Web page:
Wendie Malick Talks Returning to Hallmark for ‘Marrying Father Christmas’
It’s the most wonderful time of the year for Hallmark’s dedicated fans as the Countdown to Christmas is underway!
In the November 4 flick, Marrying Father Christmas — a follow up to 2016’s Finding Father Christmas and 2017’s Engaging Father Christmas — Wendie Malick returns to Hallmark Movies & Mysteries after her recent work on other series like Netflix’s The Ranch and BoJack Horseman and NBC’s This Is Us.
Now in her third turn in the franchise as Margaret Whitcomb, Malick is talking about what sets this role apart from others, why second chances at love are relatable, and why she “gets a kick out of” working on the film in Canada.
What was it like returning to the role of Margaret after playing her twice in the past? Was it natural?
Wendie Malick: Yeah, I was drawn to the character because she is the strong matriarch, and was the one who kind of lead the charge to forgive and show tolerance and understanding. I don’t often play those roles [so] it’s kind of nice to be the good guy for a change.
And coming back, working with the same cast was wonderful, it’s a really nice bunch of actors – most of them are Canadian – and I love working in Vancouver, it’s one of my favorite cities on the planet. Of course, this is the third [film] — I think two of the three we shot in the summer so you’re in your mittens and gloves and cashmere turtle necks and it’s 90 degrees out [Laughs]. You have to pretend that you’re cold! You have to pretend that it’s freezing, but that’s what we do, it’s all make believe.
What’s changed for your character since we last saw her?
Well, she has an interesting love interest in this one. He was a very funny actor, Barry [Flatman], who was a friend long ago of my [character’s] late-husband and I haven’t seen him for many many years. He came back to the little town in Vermont at Christmas time, paid me a visit, and we found that we had shared memories and sort of reconnected. Which I think often happens in life, you know?
In your later years, if you find yourself alone, you often – I’ve seen this happen with friends – you’ll go back to someone you knew way back when that you have history with and can sort of be a witness to your life and to maybe times gone by. And so it’s very sweet, I really liked that aspect of this one.
It’s a very sweet storyline.
Yeah, and she’s kind of a tough cookie and used to being on her own and calling the shots, and I think it was nice for her to have a gentleman caller again after all these years. It brings out a different color in her.
Do you think the audience will connect with this aspect of Margaret’s story?
Oh I do, because I think oftentimes it’s women who outlive the men in their lives and you may think, ‘Well that was that, and I guess that’s the end of my romantic life,’ when in fact you never know. My parents had friends who at 90 discovered another soul mate and never expected it in a million years. It’s sort of that reminder we shouldn’t make assumptions — you never know what the future has in store for you and that can be quite marvelous.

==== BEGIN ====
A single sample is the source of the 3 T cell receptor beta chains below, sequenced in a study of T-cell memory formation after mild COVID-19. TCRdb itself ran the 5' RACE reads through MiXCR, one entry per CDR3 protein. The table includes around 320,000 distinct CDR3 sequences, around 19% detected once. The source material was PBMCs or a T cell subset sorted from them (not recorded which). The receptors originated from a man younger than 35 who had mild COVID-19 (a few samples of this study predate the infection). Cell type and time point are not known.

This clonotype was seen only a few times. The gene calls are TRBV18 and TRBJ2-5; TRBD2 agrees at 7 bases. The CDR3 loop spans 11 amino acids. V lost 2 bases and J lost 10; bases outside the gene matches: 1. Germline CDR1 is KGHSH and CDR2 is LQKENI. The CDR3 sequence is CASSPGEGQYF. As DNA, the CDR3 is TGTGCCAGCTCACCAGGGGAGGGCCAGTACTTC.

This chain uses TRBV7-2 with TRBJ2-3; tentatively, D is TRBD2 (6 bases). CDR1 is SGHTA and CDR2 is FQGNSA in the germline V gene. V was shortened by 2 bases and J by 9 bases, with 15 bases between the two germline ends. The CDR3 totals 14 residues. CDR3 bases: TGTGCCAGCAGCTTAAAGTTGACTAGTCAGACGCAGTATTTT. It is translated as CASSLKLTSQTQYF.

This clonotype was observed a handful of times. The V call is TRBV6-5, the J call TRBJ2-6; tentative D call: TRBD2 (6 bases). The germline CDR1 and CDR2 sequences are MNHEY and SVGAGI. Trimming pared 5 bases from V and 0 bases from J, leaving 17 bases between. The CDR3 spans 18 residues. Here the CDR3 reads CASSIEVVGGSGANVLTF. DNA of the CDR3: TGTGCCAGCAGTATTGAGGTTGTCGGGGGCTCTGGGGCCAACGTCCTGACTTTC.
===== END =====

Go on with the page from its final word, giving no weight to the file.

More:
Have you always been a fan of Hallmark?
I didn’t know much about Hallmark until I did my first movie for them, and I was stunned at how huge their audience is, the kind of following they have, and how much they’ve grown just in the last five years. It’s really amazing to me. I have more people come up to me and say – it’s the same amount of people that’s come up to me and say ‘I saw you on This Is Us‘ – they say, ‘Oh my god, I saw that Christmas movie you did’ or ‘I saw Darrow & Darrow and it was so wonderful, and that’s my [guilty pleasure].’ Yeah. They don’t want to admit it but they love it.
I think in this very crazy world we live in — which has become more crazy and more sort of divided and stressful — people are looking to feel good. I often get people coming up to me in airports and stuff saying, ‘Thank you so much for helping me laugh before I go to sleep at night,’ and laughter and stories that have happy endings I think just make people feel more hopeful.
You’ve worked on such a range of projects from voice to film and TV. What sets this project apart from the rest?
I think Canadians are just incredibly civilized [Laughs]. I love working up there. Their crews were great, the other actors were just lovely, and they call me Ms. Malick. It’s just… there’s something sort of very English and refined about that. I always get a kick out of working up there, and the people at home were so gracious and lovely. The whole thing was just a very pleasant experience, really fun.
Marrying Father Christmas, Premieres Sunday, November 4, 9/8c, Hallmark Movies & Mysteries